Canary Islands Surf Travel Guide
Year-round sun, warm, clear water and consistent year-round waves draw tourists to the Canary Islands. Affectionately named “The Fortunate Islands” due to the subtropical climate and sandy beaches, the islands of this Spanish archipelago lie at the eastern edge of the Atlantic Ocean, off the northwest coast of Africa. Canary Islands are renowned for shallow, heavy and hollow waves, breaking over reefs. However, there are also mellow beach breaks great learners and surf camps everywhere that cater for surfers of all levels. The main surf islands of Lanzarote, Fuerteventura, Tenerife and Gran Canaria, whilst very different, each has dramatic scenery and fantastic waves. Those who come can pick their spot and choose from bustling cities with great nightlife or sleepy little villages where stress just rolls away.
Where to surf
Lanzarote has the best quality waves in the Canaries, perfect for surf holidays, while Tenerife has a south and north shore meaning that it captures all swells and handle all winds. Winds predominantly blow from the northeast and are occasionally very strong sometimes making surfing conditions difficult. However spots like Famara or La Santa right are well-protected. Spots on the East coast are more inconsistent. Fuerteventura island has the longest beaches of all the islands. It has the advantage of being the biggest island – it’s deserted and windy….a surfer’s paradise! It’s never too crowded, even when the hordes of tourists rush here in the middle of winter. The duneside of Corralejo is especially spectacular. West and east swells hit a number of reefs on the north coast. Beachbreaks on the west side of the island are well protected from the northeast winds. The winter months are the best time to go, winds are not as strong and come more from the east than the north.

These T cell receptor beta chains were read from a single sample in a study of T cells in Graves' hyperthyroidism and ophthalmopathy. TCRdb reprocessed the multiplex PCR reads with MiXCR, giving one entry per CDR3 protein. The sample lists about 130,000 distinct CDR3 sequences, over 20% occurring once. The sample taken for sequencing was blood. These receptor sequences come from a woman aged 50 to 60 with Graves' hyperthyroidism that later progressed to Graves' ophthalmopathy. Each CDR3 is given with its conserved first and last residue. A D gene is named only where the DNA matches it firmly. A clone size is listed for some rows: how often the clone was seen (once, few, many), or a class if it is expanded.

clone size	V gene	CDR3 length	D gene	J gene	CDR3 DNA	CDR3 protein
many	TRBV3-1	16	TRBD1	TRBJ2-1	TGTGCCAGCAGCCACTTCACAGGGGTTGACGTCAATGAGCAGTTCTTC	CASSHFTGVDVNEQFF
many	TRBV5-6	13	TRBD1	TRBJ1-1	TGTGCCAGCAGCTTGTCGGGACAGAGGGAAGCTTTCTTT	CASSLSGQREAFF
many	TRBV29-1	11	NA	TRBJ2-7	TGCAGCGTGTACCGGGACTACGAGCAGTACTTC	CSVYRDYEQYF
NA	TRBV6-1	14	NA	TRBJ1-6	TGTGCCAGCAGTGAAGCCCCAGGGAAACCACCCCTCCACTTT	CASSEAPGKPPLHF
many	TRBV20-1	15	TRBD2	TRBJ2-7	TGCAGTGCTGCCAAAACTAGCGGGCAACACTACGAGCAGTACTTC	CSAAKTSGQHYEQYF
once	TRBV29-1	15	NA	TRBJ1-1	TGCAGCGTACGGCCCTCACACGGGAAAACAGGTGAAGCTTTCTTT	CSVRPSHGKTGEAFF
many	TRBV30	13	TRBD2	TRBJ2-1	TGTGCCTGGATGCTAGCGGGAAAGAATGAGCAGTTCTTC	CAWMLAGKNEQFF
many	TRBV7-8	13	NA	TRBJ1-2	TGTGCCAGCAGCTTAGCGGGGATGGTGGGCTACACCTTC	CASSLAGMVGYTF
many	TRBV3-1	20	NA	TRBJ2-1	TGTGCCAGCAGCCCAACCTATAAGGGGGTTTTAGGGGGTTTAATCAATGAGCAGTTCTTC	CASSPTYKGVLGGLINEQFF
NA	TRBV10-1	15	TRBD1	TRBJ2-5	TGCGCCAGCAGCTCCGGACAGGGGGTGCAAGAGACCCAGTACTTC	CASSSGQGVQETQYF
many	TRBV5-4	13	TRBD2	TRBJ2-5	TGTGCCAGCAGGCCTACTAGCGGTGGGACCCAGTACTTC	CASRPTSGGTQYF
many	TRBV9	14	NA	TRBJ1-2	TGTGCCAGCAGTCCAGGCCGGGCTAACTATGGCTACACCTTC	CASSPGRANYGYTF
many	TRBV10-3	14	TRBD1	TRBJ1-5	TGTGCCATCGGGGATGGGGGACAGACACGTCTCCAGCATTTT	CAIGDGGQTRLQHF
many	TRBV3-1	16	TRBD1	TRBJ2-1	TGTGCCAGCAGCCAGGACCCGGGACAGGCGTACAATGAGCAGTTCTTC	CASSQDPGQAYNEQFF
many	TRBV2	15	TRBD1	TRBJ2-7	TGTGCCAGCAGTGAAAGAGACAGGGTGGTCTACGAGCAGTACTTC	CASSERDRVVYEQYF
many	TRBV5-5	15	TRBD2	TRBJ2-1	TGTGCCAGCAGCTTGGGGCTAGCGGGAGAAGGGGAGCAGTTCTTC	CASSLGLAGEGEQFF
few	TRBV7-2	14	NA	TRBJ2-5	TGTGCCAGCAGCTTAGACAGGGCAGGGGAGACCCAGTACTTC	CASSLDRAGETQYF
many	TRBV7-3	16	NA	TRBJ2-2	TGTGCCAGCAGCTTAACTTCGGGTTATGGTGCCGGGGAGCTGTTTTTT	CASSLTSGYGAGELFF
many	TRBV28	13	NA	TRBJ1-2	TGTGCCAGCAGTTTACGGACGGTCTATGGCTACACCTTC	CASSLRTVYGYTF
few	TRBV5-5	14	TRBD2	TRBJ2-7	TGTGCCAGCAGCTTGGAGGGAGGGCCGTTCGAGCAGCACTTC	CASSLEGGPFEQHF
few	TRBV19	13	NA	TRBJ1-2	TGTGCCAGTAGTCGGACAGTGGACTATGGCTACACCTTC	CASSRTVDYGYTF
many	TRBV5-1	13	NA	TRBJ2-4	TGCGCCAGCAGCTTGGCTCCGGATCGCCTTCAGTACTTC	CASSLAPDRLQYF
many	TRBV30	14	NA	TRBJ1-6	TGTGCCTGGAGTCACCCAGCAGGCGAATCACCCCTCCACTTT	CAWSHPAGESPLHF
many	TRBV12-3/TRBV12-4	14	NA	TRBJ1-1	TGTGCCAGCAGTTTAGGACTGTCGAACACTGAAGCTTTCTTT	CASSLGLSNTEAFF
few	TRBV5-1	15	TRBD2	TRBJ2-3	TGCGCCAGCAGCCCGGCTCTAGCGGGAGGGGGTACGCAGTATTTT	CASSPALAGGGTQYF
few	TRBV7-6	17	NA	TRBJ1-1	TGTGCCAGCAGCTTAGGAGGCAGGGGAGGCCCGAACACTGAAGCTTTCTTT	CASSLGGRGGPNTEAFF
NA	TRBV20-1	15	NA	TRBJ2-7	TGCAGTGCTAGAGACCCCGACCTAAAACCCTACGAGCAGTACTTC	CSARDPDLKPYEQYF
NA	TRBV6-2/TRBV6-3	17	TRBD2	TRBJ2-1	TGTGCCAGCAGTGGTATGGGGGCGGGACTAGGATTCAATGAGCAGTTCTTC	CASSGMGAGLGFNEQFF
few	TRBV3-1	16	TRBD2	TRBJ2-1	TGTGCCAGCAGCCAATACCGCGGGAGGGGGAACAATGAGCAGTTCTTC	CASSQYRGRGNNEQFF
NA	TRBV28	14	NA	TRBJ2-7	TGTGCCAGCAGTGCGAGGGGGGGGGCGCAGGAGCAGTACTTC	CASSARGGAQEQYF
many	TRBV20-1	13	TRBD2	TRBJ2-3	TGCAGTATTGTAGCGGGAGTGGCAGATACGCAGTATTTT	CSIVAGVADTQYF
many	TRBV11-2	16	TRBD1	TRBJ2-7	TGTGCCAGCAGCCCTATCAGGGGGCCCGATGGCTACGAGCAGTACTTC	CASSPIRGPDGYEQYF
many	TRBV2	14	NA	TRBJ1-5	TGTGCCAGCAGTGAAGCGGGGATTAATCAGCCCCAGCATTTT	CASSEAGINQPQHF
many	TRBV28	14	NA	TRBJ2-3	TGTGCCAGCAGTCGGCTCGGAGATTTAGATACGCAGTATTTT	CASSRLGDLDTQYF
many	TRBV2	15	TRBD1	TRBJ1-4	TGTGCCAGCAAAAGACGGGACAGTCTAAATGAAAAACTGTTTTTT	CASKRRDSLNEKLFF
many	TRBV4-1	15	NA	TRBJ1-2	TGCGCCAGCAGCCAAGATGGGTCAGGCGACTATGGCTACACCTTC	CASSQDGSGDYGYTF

Best Surf Breaks
World-class right-hand pointbreak that sometimes breaks for 400m along a small uninhabited island near Carralejo. Really sectiony when it’s small but with a big north swell, the waves are long with 3 nice tube sections. Lots of people and the locals are ruthless when it’s on. There are several ferries mid-morning and the last one comes back at 16:30. Authorisation is required for camping.
Very powerful peak with perfect right and left bowls breaking onto reef. The most well-known spot on the island and this is where the contests are held.
An easier wave to surf than the nearby Bubble. Works very often and is always busy.
A huge bay of 5km lies at the foot of the lava mountains. Sandy bottom – left and right peaks whose size depends on the swell direction. A good left near the port of the little village of Caleta Famara.
Visible from the bottom of Famara Bay. It takes 30 minutes on the ferry from the north of Lanzarote at Orzola. A nice getaway for the day or find one or two night’s accommodation in one of the few little guesthouses. Lost in a lunar landscape surrounded by turquoise water, you can get around by bike. There are quality spots to explore around this unusual little island
Playa de la Canteria